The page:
A ‘project’ as big as KL city in Sabah but with no approval

Chew-Sang-HaiKOTA KINABALU: Sabahans have been warned to be wary of bogus or unapproved property development projects in the state, some of which are being heavily promoted online.

Certain companies are said to be promoting not only residential but also commercial properties, purportedly spanning thousands of acres.

But checks have revealed that the local authorities have not received any application from them to build such properties at these spots.

Sabah Housing and Real Estate Developers (Shareda) president Chew Sang Hai told FMT the association stumbled on one such advertisement on Facebook for a huge property development that was supposed to come up near the naval base in Sepanggar, 20km from the state capital.

“We checked with City Hall and found there’d been no submission to the local authority for a project this size in the area.

“The ad, in Chinese, claims the development is taking place over 2,000 acres of land.”

Chew said some of these companies are believed to be even carrying out their promotions overseas.

“So we’d like to advise property buyers and investors to be wary of such so-called property developers. They should take precautions.

“The best thing to do before buying any property is to get a lawyer or accountant to verify the project being promoted.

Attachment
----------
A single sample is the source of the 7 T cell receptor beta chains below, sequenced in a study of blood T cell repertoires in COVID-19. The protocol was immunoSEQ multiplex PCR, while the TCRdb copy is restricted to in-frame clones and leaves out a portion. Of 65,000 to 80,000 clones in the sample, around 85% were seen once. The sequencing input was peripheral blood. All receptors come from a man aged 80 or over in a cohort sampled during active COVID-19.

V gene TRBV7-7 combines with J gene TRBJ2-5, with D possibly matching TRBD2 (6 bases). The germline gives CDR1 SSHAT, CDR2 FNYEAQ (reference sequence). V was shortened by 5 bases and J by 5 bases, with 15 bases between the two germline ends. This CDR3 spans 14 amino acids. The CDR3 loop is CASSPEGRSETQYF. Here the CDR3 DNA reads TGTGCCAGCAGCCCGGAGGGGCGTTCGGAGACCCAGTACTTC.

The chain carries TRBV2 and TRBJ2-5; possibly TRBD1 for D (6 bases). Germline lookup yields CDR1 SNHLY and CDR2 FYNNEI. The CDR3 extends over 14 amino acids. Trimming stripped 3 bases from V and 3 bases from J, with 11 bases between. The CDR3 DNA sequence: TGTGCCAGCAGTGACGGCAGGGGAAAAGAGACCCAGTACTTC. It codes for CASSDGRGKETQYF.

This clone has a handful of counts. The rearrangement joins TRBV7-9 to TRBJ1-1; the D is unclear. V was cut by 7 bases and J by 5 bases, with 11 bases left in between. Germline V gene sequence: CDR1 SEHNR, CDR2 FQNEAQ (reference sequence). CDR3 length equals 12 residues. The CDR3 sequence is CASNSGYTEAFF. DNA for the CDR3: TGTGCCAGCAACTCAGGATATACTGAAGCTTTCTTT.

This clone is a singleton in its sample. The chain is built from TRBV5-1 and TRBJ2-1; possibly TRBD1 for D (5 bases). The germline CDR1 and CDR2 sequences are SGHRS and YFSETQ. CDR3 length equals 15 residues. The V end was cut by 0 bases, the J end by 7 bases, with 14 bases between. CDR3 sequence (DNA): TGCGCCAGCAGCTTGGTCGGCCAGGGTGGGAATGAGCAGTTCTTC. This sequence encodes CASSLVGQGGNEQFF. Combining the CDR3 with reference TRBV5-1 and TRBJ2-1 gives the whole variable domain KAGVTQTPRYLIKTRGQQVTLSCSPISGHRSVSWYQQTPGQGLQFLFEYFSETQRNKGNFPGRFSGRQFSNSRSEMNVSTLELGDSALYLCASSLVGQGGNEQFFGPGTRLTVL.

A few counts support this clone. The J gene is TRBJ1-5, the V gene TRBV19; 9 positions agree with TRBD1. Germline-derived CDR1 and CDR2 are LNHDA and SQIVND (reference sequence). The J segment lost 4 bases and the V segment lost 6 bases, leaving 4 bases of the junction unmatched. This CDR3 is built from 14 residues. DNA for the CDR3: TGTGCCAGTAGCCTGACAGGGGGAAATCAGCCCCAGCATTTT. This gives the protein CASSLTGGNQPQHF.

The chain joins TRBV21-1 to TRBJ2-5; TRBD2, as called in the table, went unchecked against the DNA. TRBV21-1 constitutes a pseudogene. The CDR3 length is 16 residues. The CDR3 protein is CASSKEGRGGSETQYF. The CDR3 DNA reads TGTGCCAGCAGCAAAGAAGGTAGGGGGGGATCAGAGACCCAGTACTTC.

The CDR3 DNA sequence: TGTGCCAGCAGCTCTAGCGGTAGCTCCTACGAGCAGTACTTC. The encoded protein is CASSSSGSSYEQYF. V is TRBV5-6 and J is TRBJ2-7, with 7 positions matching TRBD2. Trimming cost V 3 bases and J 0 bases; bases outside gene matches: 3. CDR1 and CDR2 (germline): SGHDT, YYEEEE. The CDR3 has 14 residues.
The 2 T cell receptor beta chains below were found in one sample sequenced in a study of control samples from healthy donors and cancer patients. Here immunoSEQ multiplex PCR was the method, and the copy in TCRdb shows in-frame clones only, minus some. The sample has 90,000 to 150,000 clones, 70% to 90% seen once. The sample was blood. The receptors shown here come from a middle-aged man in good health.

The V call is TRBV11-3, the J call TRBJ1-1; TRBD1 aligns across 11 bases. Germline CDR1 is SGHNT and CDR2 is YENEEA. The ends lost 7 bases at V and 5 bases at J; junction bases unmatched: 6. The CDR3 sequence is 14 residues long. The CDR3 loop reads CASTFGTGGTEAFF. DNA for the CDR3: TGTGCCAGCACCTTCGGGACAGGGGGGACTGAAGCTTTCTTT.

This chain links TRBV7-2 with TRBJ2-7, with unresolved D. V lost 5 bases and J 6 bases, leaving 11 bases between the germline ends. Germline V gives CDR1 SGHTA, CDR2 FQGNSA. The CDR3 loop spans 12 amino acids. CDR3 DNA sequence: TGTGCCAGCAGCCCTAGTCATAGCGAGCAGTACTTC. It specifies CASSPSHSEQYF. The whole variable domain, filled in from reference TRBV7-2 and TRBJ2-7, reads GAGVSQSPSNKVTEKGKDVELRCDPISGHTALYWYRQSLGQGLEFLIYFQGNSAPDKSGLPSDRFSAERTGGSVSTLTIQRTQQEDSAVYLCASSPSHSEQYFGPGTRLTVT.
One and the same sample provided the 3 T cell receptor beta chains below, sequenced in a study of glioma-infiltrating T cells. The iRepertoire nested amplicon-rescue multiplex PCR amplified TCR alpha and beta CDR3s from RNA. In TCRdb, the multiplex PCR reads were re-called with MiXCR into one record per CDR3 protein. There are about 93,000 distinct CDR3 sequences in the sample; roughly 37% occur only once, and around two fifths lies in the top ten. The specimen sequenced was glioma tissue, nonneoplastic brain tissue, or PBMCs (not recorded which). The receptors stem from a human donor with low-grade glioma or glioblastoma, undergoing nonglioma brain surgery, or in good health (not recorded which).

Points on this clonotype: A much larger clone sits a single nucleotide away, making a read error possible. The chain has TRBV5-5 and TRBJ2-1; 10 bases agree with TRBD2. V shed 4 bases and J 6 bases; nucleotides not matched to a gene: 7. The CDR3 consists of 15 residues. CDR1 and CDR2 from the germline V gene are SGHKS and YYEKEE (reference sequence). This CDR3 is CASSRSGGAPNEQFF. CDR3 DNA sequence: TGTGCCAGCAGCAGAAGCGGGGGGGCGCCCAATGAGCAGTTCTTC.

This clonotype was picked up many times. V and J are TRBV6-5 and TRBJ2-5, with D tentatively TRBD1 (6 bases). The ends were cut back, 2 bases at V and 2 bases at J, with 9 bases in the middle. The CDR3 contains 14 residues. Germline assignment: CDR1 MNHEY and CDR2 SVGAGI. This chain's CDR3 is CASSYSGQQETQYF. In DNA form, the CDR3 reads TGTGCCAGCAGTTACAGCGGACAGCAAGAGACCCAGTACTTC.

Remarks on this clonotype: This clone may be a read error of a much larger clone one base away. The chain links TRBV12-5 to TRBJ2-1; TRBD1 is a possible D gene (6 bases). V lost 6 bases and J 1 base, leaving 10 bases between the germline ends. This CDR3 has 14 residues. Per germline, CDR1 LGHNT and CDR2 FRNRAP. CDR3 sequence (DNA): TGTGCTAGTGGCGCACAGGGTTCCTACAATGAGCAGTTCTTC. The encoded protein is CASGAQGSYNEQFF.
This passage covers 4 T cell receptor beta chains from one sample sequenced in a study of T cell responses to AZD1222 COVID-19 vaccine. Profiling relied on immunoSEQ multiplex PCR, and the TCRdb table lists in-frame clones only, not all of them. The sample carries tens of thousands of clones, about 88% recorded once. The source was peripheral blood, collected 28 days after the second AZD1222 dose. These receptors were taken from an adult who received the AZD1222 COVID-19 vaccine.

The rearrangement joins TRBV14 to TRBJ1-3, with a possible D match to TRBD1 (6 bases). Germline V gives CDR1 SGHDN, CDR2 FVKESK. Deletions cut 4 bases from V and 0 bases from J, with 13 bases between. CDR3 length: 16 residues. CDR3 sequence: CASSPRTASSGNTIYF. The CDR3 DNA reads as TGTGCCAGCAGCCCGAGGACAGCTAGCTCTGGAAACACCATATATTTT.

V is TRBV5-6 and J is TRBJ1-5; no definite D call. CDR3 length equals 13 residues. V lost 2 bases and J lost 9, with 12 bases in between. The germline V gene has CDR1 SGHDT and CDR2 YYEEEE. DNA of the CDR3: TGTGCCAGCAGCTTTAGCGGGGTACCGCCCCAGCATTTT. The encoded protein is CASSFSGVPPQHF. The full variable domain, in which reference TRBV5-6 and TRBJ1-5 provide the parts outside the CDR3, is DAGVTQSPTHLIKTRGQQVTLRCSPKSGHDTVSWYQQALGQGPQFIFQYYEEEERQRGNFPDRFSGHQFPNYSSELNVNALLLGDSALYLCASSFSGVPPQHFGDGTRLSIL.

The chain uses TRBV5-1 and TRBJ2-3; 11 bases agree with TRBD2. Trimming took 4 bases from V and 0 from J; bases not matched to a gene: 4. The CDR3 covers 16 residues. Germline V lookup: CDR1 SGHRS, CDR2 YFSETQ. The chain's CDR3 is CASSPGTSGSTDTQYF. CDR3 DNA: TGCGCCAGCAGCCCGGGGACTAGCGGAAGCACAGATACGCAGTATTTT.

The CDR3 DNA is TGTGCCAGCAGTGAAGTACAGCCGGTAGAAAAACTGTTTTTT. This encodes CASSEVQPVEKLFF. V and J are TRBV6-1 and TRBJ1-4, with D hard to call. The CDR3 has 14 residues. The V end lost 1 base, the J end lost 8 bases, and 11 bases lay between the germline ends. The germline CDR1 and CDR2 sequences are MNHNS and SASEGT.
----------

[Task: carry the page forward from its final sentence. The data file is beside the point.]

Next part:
“We are concerned about the public falling victim to conmen and Ponzi schemes.”

A source well-placed in a related industry supplied FMT with a photo of the “Sepanggar project” model in the “developer’s” office, said to be located off Jalan Tuaran here.

The development model shows mock-up buildings that look like the Petronas Twin Towers in Kuala Lumpur, Burj Al Khalifa in Dubai, Taipei 101, Eiffel Tower in Paris and Tokyo Tower.

Strangely, according to their master plan, the iconic lookalikes the developer plans to build are residential units instead of office towers, said the source.

“The area they say they want to develop is bigger than Kuala Lumpur city,” said the source, adding the developer was looking for investors to fund the holiday concept of living.

Chew said there are stringent regulations developers need to abide by before they can start construction work.

“Developers must be the registered landowners or should have entered into joint ventures with the landowners.

“They must have written approval from the city mayor or relevant local authorities, ” he said.

“Only after getting the approvals can the developers start selling the properties to potential buyers or investors through the sell-and-build mechanism. They are subject to many conditions.

“If the developers are selling residential units, then they must have a developer’s licence and sales permit from the housing controller of the housing and local government ministry.

“If the developers are selling shares in their public company, they must have a prospectus approved by the Securities Commission.

“There are a lot of things potential buyers and investors need to know about the developers before they commit their money.”